Axonal damage, demylination and inflammation of the central nervous system are the major pathological features of the human multiple sclerosis (MS). MS is thought to be due to abnormal T cell mediated immune response. Oxidative stress plays an important role in the advancement of MS. The management of oxidative stress by outlining central role of reduced glutathione. In our experiment we used Experimental autoimmune encephalomyelitis (EAE) animal model that mimic human MS and tested the effect of Thymoquinone (TQ), an oil constituent of Nigella Sativa also known as black seed. Thirty female mice of strain C57BL/6J and aged between 6 to 12 weeks were placed into 3 groups of 10 and were given Myelin Oligodendrocyte Glycoprotein (MOG) subcutaneously (SC) to induce EAE. Group A was the control group. Group B received MOG (SC) and TQ intraperiotoneally (IP) from day 1 till day 50. Group C received MOG (SC) and TQ (IP) on the appearance of first sign and symptoms of chronic relapsing EAE (CR-EAE). All Mice were examined daily for behavioral deficits and all euthanized and sacrificed on day 50. Preliminary result showed that TQ due to its antioxidant effect is almost 90% preventive and 50% curative in CR-EAE. This result could assist further studies on the mechanism of action of TQ in CR-EAE and explore the possibility of treating the human chronic relapsing multiple sclerosis phase.

Drug Test Anal. 2011 Apr;3(4):245-54. doi: 10.1002/dta.225. Epub 2011 Feb 9.

Phytochemical and biological investigation of the extracts of Nigella sativa L. seedwaste.

Abstract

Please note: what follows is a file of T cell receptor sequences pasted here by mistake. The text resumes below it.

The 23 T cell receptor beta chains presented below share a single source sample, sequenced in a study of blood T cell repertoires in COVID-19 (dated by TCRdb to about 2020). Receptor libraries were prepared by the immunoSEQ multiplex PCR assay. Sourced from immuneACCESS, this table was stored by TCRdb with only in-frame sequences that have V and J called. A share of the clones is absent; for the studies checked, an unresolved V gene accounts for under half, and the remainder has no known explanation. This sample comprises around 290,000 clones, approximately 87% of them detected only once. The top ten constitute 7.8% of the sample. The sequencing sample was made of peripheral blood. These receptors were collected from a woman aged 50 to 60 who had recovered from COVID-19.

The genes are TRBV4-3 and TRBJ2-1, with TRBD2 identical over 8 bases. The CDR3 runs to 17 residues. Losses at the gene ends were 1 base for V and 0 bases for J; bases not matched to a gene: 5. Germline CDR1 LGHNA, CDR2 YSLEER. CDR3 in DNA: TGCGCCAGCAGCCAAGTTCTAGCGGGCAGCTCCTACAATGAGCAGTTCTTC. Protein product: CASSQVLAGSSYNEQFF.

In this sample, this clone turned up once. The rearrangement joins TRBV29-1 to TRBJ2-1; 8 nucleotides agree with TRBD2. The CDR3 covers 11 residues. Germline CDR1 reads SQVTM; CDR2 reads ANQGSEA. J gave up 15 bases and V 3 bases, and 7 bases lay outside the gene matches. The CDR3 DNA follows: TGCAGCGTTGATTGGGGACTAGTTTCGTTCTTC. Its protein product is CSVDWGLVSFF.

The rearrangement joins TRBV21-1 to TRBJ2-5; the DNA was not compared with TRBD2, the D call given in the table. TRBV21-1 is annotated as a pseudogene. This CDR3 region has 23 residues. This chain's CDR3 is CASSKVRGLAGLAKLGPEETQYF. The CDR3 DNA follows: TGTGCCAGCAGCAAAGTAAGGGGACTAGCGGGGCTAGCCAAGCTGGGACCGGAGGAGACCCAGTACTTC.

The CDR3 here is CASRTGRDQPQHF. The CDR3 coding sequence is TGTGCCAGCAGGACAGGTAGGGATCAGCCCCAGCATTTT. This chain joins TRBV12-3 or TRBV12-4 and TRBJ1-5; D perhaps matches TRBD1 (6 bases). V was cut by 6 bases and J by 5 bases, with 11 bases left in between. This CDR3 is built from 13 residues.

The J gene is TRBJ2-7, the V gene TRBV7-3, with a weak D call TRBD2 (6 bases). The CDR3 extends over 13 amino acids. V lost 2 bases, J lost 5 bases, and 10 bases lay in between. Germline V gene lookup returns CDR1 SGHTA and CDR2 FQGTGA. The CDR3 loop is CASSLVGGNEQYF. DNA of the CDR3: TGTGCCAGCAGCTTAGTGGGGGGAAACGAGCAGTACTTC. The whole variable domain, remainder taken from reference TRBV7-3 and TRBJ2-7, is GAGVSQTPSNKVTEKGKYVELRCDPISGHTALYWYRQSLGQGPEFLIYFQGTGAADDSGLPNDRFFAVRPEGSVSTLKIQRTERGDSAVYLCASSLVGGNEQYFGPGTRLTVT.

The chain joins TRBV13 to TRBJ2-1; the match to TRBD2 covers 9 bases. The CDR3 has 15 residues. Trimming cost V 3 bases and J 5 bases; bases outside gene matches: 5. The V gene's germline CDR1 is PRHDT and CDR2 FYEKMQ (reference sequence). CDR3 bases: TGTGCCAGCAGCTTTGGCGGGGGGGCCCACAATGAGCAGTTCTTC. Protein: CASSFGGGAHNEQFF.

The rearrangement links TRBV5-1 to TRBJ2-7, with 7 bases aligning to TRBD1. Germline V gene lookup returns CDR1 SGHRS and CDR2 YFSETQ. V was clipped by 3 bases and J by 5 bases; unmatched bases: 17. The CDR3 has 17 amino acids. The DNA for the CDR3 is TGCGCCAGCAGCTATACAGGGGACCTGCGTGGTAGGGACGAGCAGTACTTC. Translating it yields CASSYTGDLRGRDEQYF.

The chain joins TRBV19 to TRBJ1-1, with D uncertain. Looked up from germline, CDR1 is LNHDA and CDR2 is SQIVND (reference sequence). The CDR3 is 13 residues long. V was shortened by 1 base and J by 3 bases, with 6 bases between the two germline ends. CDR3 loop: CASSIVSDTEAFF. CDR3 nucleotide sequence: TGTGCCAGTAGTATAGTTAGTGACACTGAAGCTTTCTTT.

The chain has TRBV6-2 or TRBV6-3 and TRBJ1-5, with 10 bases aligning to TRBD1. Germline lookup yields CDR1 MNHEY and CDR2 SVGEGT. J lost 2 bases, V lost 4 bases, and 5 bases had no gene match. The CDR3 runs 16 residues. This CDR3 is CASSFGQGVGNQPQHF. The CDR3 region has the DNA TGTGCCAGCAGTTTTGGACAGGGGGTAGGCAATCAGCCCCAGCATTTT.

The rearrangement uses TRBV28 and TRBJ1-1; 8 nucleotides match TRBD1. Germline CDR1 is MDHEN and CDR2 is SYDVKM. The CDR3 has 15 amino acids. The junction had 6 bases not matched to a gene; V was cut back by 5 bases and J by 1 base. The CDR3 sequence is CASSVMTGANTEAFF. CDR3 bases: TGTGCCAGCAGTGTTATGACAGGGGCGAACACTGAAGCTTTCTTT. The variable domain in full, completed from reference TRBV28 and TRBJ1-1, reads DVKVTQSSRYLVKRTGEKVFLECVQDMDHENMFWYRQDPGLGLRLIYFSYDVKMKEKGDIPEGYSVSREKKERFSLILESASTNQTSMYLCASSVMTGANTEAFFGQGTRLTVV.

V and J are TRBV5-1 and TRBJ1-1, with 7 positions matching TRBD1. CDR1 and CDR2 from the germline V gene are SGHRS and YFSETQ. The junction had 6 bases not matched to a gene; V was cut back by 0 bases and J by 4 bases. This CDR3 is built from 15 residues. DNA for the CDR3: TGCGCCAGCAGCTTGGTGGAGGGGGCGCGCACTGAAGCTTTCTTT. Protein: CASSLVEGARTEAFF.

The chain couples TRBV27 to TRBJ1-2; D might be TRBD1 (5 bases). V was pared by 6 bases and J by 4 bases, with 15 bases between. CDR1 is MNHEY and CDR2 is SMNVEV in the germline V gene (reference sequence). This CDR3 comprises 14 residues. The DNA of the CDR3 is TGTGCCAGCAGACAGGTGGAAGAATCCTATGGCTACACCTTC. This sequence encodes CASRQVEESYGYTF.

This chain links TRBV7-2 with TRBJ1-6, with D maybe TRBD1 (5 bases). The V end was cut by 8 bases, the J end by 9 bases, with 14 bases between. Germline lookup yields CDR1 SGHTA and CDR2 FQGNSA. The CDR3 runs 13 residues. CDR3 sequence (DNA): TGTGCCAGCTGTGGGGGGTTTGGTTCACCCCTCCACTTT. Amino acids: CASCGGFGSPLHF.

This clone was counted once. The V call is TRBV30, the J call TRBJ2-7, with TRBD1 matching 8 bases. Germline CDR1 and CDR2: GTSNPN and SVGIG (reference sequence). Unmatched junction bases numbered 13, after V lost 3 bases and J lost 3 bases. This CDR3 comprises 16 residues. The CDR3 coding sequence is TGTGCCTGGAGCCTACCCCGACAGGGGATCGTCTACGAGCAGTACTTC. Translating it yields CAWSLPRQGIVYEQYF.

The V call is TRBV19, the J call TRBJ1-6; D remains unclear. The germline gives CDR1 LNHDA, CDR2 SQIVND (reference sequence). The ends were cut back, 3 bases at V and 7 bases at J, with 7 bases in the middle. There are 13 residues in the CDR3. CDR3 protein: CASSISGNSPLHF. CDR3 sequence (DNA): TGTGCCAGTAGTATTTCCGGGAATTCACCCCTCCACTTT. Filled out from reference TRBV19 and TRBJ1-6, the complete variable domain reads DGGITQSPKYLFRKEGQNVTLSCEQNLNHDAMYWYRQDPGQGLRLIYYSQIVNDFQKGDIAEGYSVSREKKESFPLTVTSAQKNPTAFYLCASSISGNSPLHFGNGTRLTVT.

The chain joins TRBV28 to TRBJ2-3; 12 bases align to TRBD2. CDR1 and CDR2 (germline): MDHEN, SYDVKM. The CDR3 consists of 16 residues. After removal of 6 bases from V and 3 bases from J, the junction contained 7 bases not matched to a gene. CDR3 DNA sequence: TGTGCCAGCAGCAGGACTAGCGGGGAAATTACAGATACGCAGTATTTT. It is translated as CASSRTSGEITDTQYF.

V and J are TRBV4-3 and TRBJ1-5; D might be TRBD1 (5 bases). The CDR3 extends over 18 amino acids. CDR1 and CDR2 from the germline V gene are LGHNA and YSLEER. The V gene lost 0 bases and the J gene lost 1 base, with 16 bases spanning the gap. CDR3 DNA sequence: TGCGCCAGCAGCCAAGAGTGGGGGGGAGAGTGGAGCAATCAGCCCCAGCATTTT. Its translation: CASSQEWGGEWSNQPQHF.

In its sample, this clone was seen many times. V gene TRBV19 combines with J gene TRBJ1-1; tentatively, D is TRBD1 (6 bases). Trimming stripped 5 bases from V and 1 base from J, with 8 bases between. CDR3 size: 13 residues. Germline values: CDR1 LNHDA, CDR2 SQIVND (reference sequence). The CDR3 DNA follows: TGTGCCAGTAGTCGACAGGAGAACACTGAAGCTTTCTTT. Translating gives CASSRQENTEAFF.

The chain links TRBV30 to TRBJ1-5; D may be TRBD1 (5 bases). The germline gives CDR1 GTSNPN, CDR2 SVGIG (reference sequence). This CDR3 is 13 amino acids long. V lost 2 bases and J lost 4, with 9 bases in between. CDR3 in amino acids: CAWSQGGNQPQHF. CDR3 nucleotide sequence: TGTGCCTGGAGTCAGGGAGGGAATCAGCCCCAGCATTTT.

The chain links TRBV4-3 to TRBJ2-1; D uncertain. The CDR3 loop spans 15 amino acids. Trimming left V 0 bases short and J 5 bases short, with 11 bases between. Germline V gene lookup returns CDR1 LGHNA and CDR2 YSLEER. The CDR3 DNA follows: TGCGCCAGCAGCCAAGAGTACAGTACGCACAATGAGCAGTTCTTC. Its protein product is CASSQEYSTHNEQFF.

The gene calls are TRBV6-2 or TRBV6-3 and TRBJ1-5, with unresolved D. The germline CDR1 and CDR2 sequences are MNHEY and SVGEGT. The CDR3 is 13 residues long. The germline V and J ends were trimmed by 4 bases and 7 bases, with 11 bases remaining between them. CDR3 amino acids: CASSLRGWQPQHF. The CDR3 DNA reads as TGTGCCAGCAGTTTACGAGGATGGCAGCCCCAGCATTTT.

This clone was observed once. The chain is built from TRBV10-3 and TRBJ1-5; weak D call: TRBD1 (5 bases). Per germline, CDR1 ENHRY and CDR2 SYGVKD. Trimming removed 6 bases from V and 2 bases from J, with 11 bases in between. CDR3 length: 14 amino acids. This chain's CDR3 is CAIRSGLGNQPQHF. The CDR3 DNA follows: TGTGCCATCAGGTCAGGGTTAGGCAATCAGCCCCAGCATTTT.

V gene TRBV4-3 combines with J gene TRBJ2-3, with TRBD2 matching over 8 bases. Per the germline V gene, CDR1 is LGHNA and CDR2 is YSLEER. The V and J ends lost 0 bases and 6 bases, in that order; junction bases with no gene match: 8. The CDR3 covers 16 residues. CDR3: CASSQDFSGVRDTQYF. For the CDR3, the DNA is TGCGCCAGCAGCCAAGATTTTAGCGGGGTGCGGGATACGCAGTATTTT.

Different extracts of Nigella sativa L. seed waste; aqueous (AE) 200 mg/kg, ethanol 70% (EE) 250 mg/kg and hexane (HE) 10 mg/kg, were evaluated for their hepatoprotective activities. They were administered orally, once daily, for 5 consecutive days. On day 5, liver injury was induced in animals by a single i.p. injection of carbon tetrachloride (10 mg/kg b. w. of 0.25% (v/v). Hepatoxicity produced, was evaluated by both biochemical and histopathological investigations. The aqueous extract attenuated the CCl(4) -induced liver damage likely due to the decrease of proinflammatory cytokines and T-cell proliferation. This was noticed by a significant decrease in both serum and tissue cytokines; tumor necrosis factor-alpha (TNF-α), interferon-gamma (INF-γ) and interlukin-beta (IL-1β), in the markers of liver functions; bilirubin and glutamic pyruvic transaminase (GPT) and in the oxidative stress markers; malondialdehyde (MDA) and glutathione content (GSH). Fractionation of this extract was performed and its component, protein, saponin, and polyphenol fractions were evaluated by appropriate analytical procedures. The crude protein of the seed waste reached 36.85% while protein fingerprint showed four bands ranging from 91.97 KD and 29.00 KD. The saponin content was evaluated through the determination of the haemolytic index and reached 15.56 mg/g dry powder. Finally, Folin Ciocalteu method was used for the determination of the total polyphenols. The same biochemical and histopathological studies were again performed on the different fractions of the aqueous extract; protein fraction (PF) 10 mg/kg, saponin fraction (SF) 5 mg/kg and polyphenol fraction (FF) 10 mg/kg. The biochemical changes were improved only by the protein fraction (PF) of the seed waste of Nigella sativa. This was manifested by a significant reduction in both serum and tissue cytokines in the liver markers and in the oxidative stress markers. Moreover, liver histopathology showed that (PF) reduced the incidence of liver lesions including hepatic cells cloudy swelling, lymphocytes infiltration, hepatic necrosis and fibrous connective tissue proliferation induced by CCl(4) in mice. From this study, it is concluded that the protein fraction of the aqueous extract of Nigella sativaseed waste exhibited a promising hepatoprotective effect in the management of different liver disorders.